Are you killing plants with kindness?
Hand watering is fun for gardeners. If you are around to get the job
done. But a wilted plant is a stressed plant and stressed plants get
buggy. I would love to stay home all summer watering my
greenhouse at exactly the right minute but that’s just wishful thinking.
The truth is, life gets in the way and instead of tending my tomatoes
and pacifying my pak choi with hand watering I seem to travel just
when my babies need me.
When the greenhouse heats up and the soil dries out faster than
usual, I need more than a helpful husband or neighbour to get the
watering job done. I need a system. So this year we are researching
and testing irrigation systems for our two greenhouses. We will use
these when we are away so I can still get the thrill of hand watering
when I’m home.
1) Shrubblers: Used more commonly for pots and outside plants
these nozzles work best when you have a row of similar plants
or pots. The shrubblers are on a flexible line poked into a rigid
tube. One nozzle is directed at each plant. The water flow for
each nozzle can be adjusted to allow more flow as the plants
grow or as temperatures rise. A timer can be added to make
sure plants are watered in the morning when it does the most
2) Soaker hose: Made from recycled rubber, these ½” (1 cm)
wide lines are placed along the length of the row. Water seeps
out into the soil and the hose can be looped back and forth to
easily water wide beds. This system works best where you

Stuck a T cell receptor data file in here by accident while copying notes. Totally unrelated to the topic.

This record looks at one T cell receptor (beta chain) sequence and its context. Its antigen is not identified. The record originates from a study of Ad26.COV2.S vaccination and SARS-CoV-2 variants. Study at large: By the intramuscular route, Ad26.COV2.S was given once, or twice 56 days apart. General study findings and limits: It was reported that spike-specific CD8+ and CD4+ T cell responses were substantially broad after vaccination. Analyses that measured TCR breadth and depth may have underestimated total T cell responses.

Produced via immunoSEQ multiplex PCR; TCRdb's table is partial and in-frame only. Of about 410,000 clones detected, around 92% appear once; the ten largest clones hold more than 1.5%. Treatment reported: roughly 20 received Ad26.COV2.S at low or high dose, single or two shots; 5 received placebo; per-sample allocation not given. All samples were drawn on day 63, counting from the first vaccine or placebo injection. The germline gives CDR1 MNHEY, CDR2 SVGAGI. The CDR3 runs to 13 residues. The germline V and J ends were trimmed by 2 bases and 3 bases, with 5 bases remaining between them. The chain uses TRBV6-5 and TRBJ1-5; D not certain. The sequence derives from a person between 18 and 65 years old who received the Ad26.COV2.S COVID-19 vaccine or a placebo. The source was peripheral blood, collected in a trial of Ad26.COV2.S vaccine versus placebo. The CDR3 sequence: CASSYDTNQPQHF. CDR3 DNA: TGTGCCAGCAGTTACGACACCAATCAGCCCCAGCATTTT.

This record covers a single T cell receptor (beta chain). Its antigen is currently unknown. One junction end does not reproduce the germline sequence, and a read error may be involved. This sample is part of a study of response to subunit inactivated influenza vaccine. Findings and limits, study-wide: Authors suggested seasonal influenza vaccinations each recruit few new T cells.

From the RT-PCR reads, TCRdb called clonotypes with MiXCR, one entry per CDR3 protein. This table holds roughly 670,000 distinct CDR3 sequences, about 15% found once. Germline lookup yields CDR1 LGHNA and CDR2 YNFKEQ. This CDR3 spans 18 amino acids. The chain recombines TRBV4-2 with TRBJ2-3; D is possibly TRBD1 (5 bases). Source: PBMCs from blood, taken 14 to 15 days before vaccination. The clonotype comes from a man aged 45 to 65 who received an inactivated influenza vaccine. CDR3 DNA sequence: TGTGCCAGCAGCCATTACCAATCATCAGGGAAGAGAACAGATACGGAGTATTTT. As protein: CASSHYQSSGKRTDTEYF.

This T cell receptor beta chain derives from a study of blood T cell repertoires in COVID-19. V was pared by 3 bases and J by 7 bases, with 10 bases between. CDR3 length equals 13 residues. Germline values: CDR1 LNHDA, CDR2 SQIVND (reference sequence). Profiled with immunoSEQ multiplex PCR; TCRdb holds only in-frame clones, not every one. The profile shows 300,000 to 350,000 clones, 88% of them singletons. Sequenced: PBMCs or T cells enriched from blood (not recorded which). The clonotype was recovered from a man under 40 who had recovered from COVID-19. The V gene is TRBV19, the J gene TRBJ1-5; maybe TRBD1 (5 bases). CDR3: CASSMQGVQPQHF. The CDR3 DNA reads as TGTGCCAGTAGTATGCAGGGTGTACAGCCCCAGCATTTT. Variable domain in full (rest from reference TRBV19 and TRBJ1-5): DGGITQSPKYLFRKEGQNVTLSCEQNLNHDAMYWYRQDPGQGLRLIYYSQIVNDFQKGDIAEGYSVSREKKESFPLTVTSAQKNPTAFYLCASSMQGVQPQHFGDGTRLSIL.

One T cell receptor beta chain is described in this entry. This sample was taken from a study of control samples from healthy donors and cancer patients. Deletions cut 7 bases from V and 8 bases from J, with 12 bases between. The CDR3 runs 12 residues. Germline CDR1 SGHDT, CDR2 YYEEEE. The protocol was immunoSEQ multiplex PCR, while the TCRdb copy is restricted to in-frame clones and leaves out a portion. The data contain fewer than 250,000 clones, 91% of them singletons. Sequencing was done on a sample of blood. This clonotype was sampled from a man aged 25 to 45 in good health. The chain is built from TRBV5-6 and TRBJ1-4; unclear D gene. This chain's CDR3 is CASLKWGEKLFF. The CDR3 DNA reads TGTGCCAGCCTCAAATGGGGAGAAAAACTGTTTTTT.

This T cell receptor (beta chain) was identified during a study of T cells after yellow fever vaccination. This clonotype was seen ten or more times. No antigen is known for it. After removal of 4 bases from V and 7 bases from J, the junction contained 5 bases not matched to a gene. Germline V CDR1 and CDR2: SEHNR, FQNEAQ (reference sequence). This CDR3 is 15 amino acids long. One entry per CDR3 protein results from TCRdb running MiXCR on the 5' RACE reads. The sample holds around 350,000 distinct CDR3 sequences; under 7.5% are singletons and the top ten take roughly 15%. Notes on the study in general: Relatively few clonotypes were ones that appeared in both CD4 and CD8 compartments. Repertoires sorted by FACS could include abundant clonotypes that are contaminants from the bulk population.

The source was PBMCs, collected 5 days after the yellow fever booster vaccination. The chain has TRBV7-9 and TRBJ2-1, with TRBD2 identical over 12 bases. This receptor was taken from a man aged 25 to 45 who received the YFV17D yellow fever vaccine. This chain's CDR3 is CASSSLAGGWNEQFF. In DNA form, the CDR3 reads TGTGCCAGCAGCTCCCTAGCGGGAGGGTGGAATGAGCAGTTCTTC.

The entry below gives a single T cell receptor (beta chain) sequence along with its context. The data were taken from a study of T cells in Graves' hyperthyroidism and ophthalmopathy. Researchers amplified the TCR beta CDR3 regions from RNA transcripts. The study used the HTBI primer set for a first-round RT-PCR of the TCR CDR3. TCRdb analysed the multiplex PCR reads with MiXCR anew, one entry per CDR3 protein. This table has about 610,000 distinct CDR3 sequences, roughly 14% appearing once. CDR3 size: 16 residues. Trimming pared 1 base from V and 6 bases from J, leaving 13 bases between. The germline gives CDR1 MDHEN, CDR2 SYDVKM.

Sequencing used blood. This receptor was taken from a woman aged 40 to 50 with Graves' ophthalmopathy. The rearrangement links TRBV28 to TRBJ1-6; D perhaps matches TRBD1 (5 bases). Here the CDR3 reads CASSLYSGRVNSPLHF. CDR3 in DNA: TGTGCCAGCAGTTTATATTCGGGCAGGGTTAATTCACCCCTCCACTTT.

want even moisture throughout the bed, especially where
planting designs change every year. Remember to set a timer
to water in the early hours and to control the volume.
3) Self watering beds and pots: Permaculture specialists build
entire planting beds, called wicking beds, with sub-irrigated
watering. This keeps the soil evenly moist and watered from a
reservoir below. I use SIPs, a mini-version of wicking beds.
SIPs (Sub Irrigation Pots) are lined up along the wall in my
small 8’ x 12’ greenhouse and the growth so far is fantastic. I
bought CAJA pots (www.TheGrowingConnection.com) for both
inside and outside my greenhouse and saw very similar-sized
pots online at Lee Valley Tools
2,44663,71822). Fertilizer is added to the soil in advance and
every 2-4 days water is added through a raised standpipe. In
bad news temperature affects how often pots need watering, so
it might not be as hands-off as an irrigation system. In good
news, it is easy to get help with watering because it is so
simple. Just add water through the standpipe until moisture
starts to drip out the overflow valve. I would say it is foolproof.
Keeping your plants alive in your greenhouse when the weather
gets hot is the definition of success in the greenhouse and with my
systems in place I am super organized this year! I will never again
kill plants with kindness by overwatering just before I go away or
depriving them when I’m gone. I am expecting record yields this
Quick Tip: Some of the bottom leaves on my cucumbers and
tomatoes are yellowing in my greenhouse and this means the
plants need nitrogen. To fix it, I am sprinkling all my beds and pots
with seed meal this week because seed meal, as well as blood
meal, adds nitrogen quickly. I added a litre of Canola seed meal
per 20 foot long bed (approximately 60’ square).
For more great tips from Donna, visit www.donnabalzer.com.
You can also read Donna’s gardening books: No Guff Vegetable
Gardening with Steven Biggs and her just releasedGardener’s
Gratitude Journal: Part Diary, Part Personal Growing Guide.